Despite the potential cost (if a family decides to opt for an Independent Educational Evaluation) and the necessary time commitment, Neuropsychological Evaluations can be immensely helpful in helping you and your child’s teachers and support team understand how your child’s brain works, and how best to support him/her.
The Benefits of Obtaining a Neuropsychological Evaluation
- The evaluation validates your child’s strengths– depending on their age, children with learning disabilities often have low self-confidence, and may not recognize their own strengths. There are activities that you can do with them at home, such as this strength rope idea from Understood.org, but ultimately, your child may not recognize their strengths, and sometimes, they won’t trust their parents and teachers to recognize their strengths without rose-colored glasses (i.e. “You’re just saying that because you’re my mom/dad/teacher”).
- The evaluation can highlight the underlying difficulties your child is experiencing. This can help you recognize patterns in your child’s difficulties. For example, if your child has ADHD that can result in a difficulty with reading, as well as a difficulty with organizational skills. While reading and behavior appear seemingly disparate, attention can impact both behaviors. Managing the ADHD will help your child when he/she receives interventions around reading and organizational skills.
- The recommendations help support your child in and outside of the classroom: chances are, if you are considering obtaining a neuropsychological evaluation for your child, it is because you and/or your child’s teachers have noticed him/her struggling with academic and/or social skills. The evaluation can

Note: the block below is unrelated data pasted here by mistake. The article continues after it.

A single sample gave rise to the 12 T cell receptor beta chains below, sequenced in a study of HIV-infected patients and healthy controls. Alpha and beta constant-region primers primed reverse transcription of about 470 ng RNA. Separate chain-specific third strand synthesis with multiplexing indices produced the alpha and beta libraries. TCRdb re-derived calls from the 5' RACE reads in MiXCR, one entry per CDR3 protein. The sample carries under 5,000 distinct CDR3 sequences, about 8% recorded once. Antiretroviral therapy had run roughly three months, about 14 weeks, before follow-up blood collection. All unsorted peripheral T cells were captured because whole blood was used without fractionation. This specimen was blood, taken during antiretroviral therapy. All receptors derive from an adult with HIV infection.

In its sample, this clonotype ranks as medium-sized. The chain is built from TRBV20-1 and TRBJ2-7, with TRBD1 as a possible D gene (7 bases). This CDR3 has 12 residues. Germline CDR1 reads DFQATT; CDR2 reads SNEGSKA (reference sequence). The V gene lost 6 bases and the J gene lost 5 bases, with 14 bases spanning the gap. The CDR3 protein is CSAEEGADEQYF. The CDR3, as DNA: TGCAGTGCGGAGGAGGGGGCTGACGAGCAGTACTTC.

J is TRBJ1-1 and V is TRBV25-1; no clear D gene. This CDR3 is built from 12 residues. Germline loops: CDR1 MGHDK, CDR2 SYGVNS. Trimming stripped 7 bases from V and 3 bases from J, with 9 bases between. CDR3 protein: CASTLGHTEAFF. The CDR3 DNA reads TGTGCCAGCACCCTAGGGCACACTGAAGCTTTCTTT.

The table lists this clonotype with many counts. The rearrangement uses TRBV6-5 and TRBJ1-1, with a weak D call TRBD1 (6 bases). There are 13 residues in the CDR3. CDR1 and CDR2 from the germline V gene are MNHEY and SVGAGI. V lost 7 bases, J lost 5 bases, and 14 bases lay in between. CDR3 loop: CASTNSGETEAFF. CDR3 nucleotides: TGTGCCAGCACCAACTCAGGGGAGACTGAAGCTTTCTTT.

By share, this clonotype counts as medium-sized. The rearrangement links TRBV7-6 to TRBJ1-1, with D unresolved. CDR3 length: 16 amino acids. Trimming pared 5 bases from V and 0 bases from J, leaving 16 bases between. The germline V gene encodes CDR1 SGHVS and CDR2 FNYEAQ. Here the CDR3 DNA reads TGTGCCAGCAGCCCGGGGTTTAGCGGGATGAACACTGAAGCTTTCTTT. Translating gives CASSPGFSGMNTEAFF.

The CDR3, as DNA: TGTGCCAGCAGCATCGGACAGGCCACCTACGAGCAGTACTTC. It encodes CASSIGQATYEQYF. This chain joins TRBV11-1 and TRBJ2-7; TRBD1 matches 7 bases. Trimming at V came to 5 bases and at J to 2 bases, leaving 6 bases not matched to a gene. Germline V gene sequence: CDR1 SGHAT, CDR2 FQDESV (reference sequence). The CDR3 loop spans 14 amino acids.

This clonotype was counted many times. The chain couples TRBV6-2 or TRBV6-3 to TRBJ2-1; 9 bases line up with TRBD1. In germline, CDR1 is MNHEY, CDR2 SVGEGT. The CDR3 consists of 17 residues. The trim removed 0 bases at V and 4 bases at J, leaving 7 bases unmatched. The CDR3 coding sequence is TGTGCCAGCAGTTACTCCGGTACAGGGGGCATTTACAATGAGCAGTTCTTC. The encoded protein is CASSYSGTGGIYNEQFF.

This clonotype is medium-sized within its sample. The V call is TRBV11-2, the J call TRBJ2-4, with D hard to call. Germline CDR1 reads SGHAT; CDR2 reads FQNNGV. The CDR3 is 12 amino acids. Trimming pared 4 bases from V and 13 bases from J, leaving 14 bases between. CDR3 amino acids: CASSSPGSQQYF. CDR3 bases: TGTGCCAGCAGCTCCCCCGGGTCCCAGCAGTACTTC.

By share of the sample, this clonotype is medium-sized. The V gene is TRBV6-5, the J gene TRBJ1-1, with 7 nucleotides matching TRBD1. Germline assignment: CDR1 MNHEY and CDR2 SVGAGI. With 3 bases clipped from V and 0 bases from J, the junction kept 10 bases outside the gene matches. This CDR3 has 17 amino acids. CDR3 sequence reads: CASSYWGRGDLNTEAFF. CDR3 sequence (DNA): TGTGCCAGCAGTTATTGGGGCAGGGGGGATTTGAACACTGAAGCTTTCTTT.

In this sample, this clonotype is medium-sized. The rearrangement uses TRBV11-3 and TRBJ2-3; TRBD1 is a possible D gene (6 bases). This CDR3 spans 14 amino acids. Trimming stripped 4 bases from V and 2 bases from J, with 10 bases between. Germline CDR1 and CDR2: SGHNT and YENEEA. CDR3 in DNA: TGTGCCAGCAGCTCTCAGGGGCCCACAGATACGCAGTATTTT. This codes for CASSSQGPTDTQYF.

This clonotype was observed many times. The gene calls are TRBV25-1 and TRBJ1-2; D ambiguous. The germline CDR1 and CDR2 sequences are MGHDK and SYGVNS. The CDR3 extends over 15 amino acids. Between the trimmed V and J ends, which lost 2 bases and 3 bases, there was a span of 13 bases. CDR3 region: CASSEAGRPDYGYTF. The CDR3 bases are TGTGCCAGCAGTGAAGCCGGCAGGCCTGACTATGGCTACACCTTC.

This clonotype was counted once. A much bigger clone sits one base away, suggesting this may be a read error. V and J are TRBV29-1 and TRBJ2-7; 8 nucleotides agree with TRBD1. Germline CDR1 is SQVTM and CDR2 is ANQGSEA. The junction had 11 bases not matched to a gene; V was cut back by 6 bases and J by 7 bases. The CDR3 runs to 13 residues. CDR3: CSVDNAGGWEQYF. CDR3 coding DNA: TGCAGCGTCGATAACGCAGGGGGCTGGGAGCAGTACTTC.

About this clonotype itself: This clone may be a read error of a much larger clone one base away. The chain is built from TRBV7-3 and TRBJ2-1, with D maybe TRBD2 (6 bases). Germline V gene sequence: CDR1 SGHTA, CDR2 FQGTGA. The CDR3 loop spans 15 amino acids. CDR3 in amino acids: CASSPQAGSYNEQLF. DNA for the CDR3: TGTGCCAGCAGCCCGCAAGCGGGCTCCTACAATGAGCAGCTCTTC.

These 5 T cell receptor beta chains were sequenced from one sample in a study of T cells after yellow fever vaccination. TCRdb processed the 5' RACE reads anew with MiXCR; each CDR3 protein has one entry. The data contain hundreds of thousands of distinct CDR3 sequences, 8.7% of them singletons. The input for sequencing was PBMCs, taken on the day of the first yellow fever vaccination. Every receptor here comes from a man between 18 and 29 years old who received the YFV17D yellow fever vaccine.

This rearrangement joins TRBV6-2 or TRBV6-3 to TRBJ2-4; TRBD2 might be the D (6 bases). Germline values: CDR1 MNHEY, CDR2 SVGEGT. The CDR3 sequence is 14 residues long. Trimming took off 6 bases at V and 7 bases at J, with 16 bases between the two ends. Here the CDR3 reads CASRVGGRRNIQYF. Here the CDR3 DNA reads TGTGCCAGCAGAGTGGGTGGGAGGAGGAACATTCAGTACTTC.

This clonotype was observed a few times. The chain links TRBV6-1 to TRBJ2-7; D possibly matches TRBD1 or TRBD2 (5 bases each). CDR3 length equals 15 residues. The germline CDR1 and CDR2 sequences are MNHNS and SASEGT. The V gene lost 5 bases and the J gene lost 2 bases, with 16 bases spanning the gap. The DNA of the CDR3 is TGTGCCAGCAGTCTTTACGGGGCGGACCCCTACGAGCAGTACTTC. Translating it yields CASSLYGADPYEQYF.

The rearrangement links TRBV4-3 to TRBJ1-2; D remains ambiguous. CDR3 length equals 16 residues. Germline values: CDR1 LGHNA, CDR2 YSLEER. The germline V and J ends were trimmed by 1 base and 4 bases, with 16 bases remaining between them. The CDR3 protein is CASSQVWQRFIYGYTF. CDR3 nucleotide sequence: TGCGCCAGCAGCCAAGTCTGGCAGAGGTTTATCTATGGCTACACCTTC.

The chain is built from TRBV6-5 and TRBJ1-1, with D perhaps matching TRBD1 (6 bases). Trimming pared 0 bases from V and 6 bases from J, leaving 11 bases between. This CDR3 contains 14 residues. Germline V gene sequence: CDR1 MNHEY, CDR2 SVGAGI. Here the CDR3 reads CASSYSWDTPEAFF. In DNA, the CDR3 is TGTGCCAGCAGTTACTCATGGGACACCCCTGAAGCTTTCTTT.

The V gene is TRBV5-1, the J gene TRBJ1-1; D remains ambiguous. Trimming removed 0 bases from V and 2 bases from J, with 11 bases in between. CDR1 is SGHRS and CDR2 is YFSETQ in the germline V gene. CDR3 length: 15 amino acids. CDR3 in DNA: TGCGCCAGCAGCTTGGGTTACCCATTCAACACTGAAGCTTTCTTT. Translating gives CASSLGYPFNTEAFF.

- The recommendations section are often specific and will uniquely support your child (vs. taking more of a “crop duster” approach where you may trial several strategies that ultimately do not help your child).
- The evaluation will highlight how your child tests best (try saying that 10 times fast!). Some neuropsychologists purposefully provide your child with multiples tests that assess virtually the same thing, with only subtle differences, to reveal what environments help your child demonstrate their strengths. For example, the Gray Oral Reading Test . This can also lay the foundation for obtaining Testing Accommodations or Strengths-Based Accommodations.
- The list of relative strengths and difficulties can lay the foundation for your child’s self-awareness and, eventually, their self-advocacy.
- The strengths outlined can help you and your child figure out how to compensate for their areas of difficulty. Maybe your child enjoys drawing pictures more than writing words. Great! Then, she/he can take visual notes in lieu of written notes (read more about the potential benefits of sketchnoting from KQED’S Mind/Shift).
- If your child receives a diagnosis, then he/she will be part of a large community of individuals with learning disabilities, which can also become a source of pride. Organizations like Eye to Eye provide mentorship for individuals with Learning Disabilities in order to harness their LD pride, their self-advocacy, and their sense of community.